After so many workers at meat processing plants and packaged food facilities (and now farmers) tested positive for coronavirus, there may be confusion as to whether or not COVID-19 is transmissible via food.
The answer? As far as we know, it isn't. According to the United Fresh Produce Association, there is no evidence that fresh produce, or any food for that matter, can transmit COVID-19.
As Ben Chapman, a professor at N.C. State who teaches food safety explained to North Carolina Health News, the coronavirus doesn't operate in the same way a foodborne pathogen such as E. coli does. Remember, coronavirus targets the respiratory system, and even if you did eat something that had been contaminated with an infected person's sneeze or cough, it wouldn't affect your lungs.
"Most of the food that we eat ends up getting right into our gut and ends up encountering a whole bunch of acid in our stomachs," he told the outlet. "And this virus particularly doesn't really remain infectious once it hits the stomach."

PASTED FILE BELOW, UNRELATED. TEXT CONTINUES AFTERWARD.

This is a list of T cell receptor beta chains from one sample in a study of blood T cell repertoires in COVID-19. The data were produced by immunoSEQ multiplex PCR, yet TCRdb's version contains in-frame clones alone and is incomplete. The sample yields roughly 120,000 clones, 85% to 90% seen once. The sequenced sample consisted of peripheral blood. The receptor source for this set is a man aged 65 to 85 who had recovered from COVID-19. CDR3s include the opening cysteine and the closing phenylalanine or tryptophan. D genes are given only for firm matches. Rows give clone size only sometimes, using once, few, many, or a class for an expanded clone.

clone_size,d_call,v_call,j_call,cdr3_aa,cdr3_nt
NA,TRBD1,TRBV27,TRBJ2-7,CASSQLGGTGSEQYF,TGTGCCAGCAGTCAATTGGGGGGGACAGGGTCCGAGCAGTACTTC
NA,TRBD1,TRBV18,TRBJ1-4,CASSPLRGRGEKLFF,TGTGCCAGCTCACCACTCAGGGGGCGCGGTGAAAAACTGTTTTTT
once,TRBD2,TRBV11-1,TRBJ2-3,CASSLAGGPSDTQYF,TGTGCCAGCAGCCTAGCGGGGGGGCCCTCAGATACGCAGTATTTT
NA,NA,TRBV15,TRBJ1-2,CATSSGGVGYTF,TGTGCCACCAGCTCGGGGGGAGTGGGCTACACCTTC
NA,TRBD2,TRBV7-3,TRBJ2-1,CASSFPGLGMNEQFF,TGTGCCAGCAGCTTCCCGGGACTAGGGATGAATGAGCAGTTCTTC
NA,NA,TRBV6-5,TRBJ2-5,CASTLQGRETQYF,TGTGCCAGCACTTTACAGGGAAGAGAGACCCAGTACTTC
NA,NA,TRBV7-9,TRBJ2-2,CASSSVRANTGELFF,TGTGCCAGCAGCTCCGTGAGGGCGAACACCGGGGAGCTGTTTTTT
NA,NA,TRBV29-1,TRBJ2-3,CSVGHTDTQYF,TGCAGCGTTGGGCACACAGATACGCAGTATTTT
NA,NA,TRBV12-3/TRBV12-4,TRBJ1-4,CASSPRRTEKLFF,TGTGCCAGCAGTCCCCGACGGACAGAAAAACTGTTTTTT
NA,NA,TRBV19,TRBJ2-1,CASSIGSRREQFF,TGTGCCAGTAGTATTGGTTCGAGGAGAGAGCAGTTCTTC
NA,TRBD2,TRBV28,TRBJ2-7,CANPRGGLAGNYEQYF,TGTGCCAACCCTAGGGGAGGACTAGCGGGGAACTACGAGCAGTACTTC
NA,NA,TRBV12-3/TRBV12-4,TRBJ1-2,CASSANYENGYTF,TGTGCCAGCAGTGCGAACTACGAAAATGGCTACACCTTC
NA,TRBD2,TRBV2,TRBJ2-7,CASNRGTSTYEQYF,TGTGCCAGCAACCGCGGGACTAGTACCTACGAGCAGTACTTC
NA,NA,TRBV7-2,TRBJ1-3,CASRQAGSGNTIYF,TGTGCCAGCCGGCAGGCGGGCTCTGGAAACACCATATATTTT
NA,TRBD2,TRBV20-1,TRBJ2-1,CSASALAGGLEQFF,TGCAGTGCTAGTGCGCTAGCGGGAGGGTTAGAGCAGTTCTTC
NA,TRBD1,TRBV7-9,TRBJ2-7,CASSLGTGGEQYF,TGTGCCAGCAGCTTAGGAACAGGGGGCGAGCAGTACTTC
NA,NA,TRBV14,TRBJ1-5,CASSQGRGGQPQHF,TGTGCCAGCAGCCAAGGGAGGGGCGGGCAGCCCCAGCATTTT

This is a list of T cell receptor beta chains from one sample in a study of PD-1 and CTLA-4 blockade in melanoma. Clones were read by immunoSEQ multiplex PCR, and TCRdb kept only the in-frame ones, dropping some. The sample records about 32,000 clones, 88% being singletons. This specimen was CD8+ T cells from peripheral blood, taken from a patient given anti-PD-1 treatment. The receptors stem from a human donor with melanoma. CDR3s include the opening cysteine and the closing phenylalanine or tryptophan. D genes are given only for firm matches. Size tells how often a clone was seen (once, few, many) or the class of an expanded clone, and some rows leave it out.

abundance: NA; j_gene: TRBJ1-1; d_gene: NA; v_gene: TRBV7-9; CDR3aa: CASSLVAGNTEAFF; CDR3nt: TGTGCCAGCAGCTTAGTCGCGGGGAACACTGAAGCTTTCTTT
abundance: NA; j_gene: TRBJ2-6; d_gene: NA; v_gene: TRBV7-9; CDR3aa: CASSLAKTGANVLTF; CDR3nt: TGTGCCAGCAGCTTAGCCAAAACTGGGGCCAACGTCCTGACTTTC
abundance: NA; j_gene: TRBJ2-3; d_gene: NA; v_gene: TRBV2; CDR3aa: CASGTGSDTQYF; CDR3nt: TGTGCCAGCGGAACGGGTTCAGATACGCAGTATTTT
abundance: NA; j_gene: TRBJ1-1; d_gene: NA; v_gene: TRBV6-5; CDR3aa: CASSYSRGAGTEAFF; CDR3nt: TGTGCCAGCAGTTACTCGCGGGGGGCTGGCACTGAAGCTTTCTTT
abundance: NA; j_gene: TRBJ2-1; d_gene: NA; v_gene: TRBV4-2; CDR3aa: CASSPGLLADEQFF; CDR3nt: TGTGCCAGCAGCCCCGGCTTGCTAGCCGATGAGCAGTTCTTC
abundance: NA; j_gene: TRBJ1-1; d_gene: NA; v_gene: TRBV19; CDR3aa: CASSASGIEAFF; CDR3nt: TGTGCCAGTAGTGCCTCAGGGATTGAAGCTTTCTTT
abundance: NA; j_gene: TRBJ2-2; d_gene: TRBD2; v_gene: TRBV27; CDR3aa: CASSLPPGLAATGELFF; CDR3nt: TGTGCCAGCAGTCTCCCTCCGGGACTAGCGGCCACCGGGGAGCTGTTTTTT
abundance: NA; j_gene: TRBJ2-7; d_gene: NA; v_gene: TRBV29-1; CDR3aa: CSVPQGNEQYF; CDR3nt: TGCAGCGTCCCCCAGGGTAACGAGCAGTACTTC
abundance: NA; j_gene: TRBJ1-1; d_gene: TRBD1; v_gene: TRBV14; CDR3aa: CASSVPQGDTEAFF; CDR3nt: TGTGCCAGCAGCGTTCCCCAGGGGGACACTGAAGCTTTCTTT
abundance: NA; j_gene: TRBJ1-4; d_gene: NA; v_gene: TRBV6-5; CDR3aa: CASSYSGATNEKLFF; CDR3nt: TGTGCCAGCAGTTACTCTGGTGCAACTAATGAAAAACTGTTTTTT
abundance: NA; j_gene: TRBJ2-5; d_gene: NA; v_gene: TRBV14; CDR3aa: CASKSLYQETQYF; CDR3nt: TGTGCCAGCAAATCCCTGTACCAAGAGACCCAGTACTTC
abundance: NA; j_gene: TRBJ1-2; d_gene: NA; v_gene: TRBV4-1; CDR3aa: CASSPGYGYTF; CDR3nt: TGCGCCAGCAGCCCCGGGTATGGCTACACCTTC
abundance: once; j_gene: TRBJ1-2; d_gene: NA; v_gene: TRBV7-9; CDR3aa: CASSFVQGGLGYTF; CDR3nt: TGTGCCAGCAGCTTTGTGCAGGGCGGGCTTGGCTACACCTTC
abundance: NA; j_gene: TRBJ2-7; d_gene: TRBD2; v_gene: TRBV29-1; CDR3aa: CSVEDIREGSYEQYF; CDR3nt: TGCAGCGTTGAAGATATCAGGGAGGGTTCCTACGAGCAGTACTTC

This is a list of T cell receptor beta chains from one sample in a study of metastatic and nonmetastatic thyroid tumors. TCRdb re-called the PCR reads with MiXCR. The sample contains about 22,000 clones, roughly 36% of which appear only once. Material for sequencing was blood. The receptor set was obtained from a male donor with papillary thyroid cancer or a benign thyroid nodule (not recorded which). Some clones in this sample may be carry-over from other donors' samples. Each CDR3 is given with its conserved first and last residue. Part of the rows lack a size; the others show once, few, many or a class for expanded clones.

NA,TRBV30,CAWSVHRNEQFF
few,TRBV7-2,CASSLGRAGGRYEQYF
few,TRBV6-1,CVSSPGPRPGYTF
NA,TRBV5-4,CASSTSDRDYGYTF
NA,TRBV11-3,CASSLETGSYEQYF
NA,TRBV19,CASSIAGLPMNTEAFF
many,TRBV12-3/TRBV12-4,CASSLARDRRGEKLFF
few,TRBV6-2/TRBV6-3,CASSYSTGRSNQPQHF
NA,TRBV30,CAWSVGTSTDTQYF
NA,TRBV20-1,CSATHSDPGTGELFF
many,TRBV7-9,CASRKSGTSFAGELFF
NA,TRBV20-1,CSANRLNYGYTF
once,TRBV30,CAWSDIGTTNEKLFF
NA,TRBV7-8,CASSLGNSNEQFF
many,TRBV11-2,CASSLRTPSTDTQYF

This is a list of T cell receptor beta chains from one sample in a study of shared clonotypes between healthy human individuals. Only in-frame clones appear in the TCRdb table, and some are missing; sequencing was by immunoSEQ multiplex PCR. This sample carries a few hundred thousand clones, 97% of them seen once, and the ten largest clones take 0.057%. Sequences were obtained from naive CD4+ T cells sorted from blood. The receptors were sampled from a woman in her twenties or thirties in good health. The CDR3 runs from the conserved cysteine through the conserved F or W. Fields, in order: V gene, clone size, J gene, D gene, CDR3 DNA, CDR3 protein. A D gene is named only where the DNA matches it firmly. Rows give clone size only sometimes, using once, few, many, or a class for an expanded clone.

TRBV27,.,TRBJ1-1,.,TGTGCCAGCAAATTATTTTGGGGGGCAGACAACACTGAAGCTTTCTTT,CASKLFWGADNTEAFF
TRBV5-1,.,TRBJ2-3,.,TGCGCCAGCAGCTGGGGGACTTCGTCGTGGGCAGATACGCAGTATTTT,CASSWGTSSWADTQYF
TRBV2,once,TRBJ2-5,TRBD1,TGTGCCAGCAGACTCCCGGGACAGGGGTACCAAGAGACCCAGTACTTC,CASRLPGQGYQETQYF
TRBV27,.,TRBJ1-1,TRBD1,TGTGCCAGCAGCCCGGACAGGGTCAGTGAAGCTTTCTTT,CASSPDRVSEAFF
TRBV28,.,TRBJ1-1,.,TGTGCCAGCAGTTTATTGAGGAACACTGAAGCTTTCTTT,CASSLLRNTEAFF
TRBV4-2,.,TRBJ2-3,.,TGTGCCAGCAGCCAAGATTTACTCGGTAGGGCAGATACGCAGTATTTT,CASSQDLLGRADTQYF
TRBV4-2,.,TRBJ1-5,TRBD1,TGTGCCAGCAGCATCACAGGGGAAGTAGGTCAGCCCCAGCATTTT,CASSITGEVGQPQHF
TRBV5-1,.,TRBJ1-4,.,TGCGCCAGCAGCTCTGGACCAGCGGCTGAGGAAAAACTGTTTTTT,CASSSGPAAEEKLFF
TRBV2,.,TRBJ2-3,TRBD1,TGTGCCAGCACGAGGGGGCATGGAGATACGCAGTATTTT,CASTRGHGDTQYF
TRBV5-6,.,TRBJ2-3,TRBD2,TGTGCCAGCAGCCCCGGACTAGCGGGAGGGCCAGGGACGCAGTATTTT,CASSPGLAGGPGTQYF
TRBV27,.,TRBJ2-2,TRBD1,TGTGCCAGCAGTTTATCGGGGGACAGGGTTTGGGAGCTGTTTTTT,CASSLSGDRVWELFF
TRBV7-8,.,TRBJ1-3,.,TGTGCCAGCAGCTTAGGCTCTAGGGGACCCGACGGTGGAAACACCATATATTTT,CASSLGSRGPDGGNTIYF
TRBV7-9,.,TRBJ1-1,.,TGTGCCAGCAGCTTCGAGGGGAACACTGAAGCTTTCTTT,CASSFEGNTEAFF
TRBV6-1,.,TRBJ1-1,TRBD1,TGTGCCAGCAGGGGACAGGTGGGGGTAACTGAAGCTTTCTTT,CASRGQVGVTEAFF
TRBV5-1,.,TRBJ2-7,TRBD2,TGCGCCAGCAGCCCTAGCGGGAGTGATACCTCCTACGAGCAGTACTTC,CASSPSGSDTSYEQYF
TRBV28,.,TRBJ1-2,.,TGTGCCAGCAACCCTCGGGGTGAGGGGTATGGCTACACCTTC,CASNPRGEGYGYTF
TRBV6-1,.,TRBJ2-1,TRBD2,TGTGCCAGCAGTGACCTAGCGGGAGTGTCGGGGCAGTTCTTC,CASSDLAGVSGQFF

Recent research from the CDC has even debunked the previous thought that coronavirus was highly transmissible through contaminated surfaces, namely ones made of stainless steel or plastic. Now objects and surfaces are believed to be low-risk, with many experts saying the timing has to be just right.
In an interview with NPR, Angela Rasmussen, a virologist at the Center for Infection and Immunity at Columbia University's Mailman School of Public Health, said an infected person's respiratory droplets would have to have landed on the same exact spot you touched and then you would have had to then touch your face in order to contract it.
While there is still a lot we don't know about the virus, the information that we do know is that it's highly transmissible through person to person contact, so continue to take precautions accordingly. And make sure to read Coronavirus Grocery Shopping Myths You Need to Stop Believing for more misconceptions about how the virus spreads.